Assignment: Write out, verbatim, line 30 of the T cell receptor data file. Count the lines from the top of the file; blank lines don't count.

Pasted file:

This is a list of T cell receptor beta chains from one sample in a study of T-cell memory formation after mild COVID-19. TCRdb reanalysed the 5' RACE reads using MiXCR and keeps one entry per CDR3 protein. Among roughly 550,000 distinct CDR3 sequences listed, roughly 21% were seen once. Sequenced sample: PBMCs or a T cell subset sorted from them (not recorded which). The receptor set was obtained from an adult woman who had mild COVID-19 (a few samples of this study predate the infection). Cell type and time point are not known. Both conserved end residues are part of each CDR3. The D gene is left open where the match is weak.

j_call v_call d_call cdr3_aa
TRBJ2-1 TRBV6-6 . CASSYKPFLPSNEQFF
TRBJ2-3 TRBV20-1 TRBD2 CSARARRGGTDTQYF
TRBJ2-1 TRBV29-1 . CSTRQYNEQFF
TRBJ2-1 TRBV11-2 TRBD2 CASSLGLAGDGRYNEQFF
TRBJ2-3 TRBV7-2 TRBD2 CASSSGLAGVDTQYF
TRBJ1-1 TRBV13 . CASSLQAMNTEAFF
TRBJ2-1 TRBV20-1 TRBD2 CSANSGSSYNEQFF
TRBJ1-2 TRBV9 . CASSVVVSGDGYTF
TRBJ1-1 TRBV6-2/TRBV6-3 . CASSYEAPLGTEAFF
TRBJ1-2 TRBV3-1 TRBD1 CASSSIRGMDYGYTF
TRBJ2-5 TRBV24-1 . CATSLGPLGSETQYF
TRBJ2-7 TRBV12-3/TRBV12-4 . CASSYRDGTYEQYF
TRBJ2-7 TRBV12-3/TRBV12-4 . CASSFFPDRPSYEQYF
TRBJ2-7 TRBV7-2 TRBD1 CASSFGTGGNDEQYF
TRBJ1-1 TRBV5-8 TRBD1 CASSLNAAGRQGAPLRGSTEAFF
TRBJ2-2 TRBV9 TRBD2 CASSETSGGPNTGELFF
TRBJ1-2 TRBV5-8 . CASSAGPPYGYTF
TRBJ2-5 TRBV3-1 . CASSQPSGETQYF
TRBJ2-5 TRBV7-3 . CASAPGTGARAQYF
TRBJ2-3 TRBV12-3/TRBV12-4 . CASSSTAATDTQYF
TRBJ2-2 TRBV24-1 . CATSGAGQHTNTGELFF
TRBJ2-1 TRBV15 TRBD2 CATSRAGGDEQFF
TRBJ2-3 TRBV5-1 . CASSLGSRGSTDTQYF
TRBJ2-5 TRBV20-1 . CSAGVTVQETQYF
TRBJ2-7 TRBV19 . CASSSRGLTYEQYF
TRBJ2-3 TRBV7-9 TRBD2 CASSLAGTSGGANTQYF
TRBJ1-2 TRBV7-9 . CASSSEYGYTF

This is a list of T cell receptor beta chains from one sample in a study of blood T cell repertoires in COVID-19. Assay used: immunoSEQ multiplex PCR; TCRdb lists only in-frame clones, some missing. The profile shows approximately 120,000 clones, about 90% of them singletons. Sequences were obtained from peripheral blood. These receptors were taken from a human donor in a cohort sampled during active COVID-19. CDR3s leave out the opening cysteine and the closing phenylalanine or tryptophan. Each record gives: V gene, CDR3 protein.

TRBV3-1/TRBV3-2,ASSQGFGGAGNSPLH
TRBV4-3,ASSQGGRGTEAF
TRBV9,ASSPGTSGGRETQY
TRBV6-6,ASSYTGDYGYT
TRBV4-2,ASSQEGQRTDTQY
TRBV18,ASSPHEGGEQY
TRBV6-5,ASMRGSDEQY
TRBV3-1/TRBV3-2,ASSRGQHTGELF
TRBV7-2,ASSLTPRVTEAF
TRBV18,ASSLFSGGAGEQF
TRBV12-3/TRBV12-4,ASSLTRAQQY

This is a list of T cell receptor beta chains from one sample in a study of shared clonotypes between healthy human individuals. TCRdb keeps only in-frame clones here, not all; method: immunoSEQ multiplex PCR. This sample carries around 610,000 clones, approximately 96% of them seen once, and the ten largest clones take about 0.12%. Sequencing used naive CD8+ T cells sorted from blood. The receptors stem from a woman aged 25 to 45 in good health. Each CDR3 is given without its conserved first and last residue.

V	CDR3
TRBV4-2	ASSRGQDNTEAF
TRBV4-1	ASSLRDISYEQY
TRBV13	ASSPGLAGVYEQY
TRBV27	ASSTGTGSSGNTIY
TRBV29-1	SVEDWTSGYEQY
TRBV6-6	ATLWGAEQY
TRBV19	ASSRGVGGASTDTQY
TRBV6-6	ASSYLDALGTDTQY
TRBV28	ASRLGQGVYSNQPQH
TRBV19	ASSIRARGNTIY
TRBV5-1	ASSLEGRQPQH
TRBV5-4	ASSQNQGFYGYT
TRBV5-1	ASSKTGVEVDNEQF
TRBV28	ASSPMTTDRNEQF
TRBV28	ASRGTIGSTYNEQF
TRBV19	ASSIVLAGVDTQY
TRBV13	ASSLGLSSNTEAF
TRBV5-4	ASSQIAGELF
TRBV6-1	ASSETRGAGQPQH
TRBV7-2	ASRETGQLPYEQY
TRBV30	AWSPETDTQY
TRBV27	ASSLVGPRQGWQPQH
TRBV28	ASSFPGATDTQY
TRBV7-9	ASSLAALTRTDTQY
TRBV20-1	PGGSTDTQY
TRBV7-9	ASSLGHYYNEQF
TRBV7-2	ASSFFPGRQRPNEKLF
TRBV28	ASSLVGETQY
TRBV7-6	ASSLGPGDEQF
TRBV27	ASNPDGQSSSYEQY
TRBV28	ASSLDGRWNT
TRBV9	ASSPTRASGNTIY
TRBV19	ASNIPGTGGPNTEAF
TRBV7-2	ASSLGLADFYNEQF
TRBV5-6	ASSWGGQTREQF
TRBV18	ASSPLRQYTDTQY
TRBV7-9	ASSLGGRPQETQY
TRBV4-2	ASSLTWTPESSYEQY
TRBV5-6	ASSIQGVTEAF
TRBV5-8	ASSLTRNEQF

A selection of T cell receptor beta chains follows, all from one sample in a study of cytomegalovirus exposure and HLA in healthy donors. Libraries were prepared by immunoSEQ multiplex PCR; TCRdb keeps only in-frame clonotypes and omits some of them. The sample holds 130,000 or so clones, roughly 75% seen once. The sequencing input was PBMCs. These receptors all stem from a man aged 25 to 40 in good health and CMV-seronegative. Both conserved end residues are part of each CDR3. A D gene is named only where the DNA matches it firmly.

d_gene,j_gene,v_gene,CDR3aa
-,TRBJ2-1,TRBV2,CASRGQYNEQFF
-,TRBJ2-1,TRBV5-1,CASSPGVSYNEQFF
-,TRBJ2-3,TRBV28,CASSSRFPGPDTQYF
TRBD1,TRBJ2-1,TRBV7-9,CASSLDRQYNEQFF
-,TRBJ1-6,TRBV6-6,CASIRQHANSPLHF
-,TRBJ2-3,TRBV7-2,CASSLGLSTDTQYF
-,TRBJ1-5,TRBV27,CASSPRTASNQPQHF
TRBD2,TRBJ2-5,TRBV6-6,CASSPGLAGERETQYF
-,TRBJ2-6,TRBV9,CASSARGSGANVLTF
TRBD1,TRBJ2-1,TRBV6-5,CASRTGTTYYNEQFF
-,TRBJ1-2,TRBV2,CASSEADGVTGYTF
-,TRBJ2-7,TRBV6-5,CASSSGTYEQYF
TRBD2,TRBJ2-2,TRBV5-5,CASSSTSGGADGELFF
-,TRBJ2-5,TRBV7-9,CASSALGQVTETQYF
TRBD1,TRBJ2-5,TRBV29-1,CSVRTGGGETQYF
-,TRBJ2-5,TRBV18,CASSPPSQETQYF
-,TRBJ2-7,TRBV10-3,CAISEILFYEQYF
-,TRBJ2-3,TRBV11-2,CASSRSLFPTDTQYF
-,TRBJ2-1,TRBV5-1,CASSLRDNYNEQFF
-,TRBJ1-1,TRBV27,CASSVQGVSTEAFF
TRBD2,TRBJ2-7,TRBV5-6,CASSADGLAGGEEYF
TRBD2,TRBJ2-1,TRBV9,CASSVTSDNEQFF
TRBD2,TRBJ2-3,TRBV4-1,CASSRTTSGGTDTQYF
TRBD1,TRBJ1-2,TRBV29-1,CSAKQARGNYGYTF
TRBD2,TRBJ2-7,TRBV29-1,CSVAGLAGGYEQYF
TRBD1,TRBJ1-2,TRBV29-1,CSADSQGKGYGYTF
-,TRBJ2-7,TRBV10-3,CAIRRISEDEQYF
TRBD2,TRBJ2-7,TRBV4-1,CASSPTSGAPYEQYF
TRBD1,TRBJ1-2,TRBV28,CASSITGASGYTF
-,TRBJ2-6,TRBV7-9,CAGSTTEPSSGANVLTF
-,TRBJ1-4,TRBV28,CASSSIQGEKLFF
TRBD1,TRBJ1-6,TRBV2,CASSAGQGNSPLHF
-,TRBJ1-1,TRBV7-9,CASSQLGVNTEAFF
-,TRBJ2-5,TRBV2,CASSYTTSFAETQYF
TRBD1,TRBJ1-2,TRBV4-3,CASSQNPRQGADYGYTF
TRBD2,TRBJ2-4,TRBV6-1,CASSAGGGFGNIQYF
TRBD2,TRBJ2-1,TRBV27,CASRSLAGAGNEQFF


This is a list of T cell receptor beta chains from one sample in a study of blood T cell repertoires in COVID-19. Assay used: immunoSEQ multiplex PCR; TCRdb lists only in-frame clones, some missing. The profile shows approximately 120,000 clones, about 90% of them singletons. Sequences were obtained from peripheral blood. These receptors were taken from a human donor in a cohort sampled during active COVID-19. CDR3s leave out the opening cysteine and the closing phenylalanine or tryptophan. Each record gives: V gene, CDR3 protein.